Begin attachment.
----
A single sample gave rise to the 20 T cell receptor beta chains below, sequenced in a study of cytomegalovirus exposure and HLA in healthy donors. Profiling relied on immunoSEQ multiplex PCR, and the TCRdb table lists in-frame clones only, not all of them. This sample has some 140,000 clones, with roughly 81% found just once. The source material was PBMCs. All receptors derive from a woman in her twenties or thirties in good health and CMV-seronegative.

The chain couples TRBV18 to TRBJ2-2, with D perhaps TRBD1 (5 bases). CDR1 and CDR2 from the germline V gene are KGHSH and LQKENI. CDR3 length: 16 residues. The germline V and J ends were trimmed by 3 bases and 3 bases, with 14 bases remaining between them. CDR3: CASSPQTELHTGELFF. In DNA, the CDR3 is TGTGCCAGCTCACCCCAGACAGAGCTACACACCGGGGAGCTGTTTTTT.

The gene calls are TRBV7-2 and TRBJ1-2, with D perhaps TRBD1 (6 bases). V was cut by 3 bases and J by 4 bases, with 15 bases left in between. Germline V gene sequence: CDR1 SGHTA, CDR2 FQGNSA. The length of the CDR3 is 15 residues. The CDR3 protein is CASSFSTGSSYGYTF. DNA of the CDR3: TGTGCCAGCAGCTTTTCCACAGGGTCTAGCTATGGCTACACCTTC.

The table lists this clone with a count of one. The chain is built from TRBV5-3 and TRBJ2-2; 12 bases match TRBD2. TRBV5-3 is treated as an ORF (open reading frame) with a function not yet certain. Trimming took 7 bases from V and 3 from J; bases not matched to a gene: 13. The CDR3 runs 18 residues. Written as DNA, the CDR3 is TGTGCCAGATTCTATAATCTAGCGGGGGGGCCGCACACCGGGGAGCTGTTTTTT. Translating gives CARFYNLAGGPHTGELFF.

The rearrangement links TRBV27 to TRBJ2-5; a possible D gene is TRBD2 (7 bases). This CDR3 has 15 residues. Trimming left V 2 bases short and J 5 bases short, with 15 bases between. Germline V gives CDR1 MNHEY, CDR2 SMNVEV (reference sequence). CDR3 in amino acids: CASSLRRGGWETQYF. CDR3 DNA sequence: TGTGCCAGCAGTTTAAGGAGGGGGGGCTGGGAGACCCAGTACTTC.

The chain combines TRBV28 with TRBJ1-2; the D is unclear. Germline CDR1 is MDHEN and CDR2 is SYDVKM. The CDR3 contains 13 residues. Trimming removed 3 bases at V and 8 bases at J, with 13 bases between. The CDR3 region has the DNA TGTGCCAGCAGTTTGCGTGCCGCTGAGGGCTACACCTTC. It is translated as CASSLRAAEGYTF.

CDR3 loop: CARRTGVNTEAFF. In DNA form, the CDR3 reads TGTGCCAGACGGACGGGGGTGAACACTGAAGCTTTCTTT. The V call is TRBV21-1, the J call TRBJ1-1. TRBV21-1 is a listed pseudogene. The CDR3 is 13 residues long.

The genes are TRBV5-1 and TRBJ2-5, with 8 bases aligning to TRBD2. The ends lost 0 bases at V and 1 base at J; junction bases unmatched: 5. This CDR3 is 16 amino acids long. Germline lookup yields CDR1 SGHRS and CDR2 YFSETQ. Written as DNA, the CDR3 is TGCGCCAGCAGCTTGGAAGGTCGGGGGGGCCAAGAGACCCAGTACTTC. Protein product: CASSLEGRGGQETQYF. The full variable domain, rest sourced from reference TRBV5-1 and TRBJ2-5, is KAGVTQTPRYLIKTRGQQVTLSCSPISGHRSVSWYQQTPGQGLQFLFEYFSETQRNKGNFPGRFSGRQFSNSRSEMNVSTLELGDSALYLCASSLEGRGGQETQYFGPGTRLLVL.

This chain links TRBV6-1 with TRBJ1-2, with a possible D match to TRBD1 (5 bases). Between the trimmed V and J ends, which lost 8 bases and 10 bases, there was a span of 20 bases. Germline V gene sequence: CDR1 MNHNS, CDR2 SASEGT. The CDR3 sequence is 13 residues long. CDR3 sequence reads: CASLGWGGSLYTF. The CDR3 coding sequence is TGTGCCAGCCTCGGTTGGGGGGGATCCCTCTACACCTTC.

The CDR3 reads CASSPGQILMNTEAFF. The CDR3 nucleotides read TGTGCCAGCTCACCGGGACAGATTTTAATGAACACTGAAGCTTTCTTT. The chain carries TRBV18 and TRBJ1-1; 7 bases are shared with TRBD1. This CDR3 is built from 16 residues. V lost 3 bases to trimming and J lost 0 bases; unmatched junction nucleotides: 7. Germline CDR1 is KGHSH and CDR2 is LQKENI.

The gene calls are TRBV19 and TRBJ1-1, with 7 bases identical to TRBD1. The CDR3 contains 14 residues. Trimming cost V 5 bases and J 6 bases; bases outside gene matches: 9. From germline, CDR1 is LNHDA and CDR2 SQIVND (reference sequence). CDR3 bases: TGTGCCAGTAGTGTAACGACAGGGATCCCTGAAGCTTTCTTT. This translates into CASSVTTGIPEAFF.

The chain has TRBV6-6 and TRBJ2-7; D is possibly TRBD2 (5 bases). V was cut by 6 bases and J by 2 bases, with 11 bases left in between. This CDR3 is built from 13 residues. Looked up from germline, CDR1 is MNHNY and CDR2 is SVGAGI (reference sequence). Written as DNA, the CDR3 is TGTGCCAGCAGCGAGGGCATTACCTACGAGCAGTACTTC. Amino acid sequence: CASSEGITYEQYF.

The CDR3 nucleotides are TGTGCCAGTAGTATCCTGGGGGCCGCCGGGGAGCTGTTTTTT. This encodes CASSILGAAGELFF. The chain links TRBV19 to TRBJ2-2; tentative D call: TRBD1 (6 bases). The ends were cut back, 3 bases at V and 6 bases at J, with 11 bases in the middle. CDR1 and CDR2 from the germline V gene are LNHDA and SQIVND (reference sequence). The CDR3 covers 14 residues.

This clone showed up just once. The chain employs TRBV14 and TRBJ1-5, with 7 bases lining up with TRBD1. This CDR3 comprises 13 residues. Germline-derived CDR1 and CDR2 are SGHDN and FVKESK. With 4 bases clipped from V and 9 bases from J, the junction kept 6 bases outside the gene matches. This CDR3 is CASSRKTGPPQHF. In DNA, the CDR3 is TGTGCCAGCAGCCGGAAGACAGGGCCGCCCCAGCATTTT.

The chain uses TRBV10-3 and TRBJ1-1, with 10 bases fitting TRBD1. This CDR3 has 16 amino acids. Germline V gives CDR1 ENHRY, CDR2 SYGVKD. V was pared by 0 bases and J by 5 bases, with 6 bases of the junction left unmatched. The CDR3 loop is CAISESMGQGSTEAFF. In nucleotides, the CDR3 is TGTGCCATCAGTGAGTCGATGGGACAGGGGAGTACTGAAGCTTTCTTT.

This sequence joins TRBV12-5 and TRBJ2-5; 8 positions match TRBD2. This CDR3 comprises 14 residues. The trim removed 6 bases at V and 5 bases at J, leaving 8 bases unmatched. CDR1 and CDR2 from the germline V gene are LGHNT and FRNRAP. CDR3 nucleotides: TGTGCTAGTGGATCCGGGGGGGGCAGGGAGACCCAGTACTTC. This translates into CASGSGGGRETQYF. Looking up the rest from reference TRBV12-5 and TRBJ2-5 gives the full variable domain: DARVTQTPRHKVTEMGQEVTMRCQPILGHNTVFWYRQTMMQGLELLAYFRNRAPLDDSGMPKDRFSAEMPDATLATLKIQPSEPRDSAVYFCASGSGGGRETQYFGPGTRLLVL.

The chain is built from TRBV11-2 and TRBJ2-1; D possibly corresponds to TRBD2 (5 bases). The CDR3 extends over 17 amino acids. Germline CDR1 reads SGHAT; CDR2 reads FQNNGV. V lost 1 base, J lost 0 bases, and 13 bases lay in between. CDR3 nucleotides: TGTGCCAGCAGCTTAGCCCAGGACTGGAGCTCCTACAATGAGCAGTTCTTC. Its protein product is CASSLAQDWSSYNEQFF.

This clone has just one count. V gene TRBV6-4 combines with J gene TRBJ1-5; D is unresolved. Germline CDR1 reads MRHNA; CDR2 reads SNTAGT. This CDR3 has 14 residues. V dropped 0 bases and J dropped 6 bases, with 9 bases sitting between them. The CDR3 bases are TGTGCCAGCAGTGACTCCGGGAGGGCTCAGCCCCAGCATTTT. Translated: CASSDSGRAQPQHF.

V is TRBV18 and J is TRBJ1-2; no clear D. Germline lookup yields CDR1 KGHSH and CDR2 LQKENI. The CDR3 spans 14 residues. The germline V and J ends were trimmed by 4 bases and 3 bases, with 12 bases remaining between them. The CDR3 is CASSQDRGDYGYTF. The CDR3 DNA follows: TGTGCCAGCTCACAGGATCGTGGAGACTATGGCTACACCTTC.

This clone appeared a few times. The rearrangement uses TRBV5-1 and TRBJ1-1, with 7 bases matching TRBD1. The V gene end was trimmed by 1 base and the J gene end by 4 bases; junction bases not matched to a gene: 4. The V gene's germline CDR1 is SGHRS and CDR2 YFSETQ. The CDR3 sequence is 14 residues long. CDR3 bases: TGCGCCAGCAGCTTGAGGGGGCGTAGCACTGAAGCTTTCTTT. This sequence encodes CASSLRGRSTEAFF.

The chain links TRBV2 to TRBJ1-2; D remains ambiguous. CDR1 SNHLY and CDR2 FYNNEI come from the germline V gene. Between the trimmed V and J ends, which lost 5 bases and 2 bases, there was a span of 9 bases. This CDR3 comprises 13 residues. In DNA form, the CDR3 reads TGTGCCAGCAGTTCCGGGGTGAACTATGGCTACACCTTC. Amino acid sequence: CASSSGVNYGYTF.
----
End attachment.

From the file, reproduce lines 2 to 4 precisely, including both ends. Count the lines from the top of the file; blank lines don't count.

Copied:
The chain couples TRBV18 to TRBJ2-2, with D perhaps TRBD1 (5 bases). CDR1 and CDR2 from the germline V gene are KGHSH and LQKENI. CDR3 length: 16 residues. The germline V and J ends were trimmed by 3 bases and 3 bases, with 14 bases remaining between them. CDR3: CASSPQTELHTGELFF. In DNA, the CDR3 is TGTGCCAGCTCACCCCAGACAGAGCTACACACCGGGGAGCTGTTTTTT.

The gene calls are TRBV7-2 and TRBJ1-2, with D perhaps TRBD1 (6 bases). V was cut by 3 bases and J by 4 bases, with 15 bases left in between. Germline V gene sequence: CDR1 SGHTA, CDR2 FQGNSA. The length of the CDR3 is 15 residues. The CDR3 protein is CASSFSTGSSYGYTF. DNA of the CDR3: TGTGCCAGCAGCTTTTCCACAGGGTCTAGCTATGGCTACACCTTC.

The table lists this clone with a count of one. The chain is built from TRBV5-3 and TRBJ2-2; 12 bases match TRBD2. TRBV5-3 is treated as an ORF (open reading frame) with a function not yet certain. Trimming took 7 bases from V and 3 from J; bases not matched to a gene: 13. The CDR3 runs 18 residues. Written as DNA, the CDR3 is TGTGCCAGATTCTATAATCTAGCGGGGGGGCCGCACACCGGGGAGCTGTTTTTT. Translating gives CARFYNLAGGPHTGELFF.